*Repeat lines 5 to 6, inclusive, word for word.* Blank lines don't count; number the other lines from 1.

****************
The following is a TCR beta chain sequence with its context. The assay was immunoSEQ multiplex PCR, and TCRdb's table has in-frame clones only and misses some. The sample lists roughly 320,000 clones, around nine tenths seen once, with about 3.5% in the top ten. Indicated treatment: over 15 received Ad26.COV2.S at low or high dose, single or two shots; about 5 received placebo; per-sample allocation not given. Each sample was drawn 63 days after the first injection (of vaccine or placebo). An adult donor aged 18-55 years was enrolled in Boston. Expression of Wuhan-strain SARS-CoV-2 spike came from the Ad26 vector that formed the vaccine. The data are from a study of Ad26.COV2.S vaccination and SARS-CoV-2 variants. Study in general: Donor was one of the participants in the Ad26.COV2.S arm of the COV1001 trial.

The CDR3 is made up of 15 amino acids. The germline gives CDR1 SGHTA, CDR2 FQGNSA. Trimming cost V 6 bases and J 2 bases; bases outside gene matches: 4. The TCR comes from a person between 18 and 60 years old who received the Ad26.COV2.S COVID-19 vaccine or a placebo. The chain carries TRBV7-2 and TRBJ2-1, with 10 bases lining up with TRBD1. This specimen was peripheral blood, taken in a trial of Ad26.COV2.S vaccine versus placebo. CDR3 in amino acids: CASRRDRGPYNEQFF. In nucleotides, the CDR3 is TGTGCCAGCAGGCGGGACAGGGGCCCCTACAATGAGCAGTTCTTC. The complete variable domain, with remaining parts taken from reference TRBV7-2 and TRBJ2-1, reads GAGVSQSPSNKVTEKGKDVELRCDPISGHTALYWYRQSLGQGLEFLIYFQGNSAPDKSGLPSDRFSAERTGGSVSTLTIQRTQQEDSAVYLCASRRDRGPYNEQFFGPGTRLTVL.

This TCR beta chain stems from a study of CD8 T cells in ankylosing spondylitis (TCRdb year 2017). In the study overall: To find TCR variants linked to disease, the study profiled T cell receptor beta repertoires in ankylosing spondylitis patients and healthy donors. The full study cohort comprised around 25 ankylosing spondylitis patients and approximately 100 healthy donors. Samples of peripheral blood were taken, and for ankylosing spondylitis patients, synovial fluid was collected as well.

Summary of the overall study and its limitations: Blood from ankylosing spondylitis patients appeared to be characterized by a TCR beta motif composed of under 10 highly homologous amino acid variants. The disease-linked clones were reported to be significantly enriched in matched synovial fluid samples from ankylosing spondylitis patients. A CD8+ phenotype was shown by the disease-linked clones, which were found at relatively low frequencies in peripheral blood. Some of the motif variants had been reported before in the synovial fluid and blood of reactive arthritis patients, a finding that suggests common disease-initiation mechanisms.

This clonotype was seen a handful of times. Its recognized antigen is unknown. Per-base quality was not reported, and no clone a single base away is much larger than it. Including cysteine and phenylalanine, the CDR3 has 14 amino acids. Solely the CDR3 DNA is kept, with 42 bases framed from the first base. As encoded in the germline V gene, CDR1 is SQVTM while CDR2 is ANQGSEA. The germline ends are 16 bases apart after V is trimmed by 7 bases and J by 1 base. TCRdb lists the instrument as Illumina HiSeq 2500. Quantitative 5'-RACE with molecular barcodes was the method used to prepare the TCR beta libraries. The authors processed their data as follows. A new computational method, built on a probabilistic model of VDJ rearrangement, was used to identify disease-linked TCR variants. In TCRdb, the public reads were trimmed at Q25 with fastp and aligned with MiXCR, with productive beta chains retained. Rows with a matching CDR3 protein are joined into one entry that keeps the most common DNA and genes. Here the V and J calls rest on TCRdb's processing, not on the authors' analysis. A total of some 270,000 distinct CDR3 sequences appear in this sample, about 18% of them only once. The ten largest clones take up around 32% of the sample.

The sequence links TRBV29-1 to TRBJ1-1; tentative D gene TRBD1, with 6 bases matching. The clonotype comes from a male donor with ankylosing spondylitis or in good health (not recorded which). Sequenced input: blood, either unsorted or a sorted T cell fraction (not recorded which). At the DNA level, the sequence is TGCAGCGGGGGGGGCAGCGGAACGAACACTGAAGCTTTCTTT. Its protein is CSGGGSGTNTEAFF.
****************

This clonotype was seen a handful of times. Its recognized antigen is unknown. Per-base quality was not reported, and no clone a single base away is much larger than it. Including cysteine and phenylalanine, the CDR3 has 14 amino acids. Solely the CDR3 DNA is kept, with 42 bases framed from the first base. As encoded in the germline V gene, CDR1 is SQVTM while CDR2 is ANQGSEA. The germline ends are 16 bases apart after V is trimmed by 7 bases and J by 1 base. TCRdb lists the instrument as Illumina HiSeq 2500. Quantitative 5'-RACE with molecular barcodes was the method used to prepare the TCR beta libraries. The authors processed their data as follows. A new computational method, built on a probabilistic model of VDJ rearrangement, was used to identify disease-linked TCR variants. In TCRdb, the public reads were trimmed at Q25 with fastp and aligned with MiXCR, with productive beta chains retained. Rows with a matching CDR3 protein are joined into one entry that keeps the most common DNA and genes. Here the V and J calls rest on TCRdb's processing, not on the authors' analysis. A total of some 270,000 distinct CDR3 sequences appear in this sample, about 18% of them only once. The ten largest clones take up around 32% of the sample.

The sequence links TRBV29-1 to TRBJ1-1; tentative D gene TRBD1, with 6 bases matching. The clonotype comes from a male donor with ankylosing spondylitis or in good health (not recorded which). Sequenced input: blood, either unsorted or a sorted T cell fraction (not recorded which). At the DNA level, the sequence is TGCAGCGGGGGGGGCAGCGGAACGAACACTGAAGCTTTCTTT. Its protein is CSGGGSGTNTEAFF.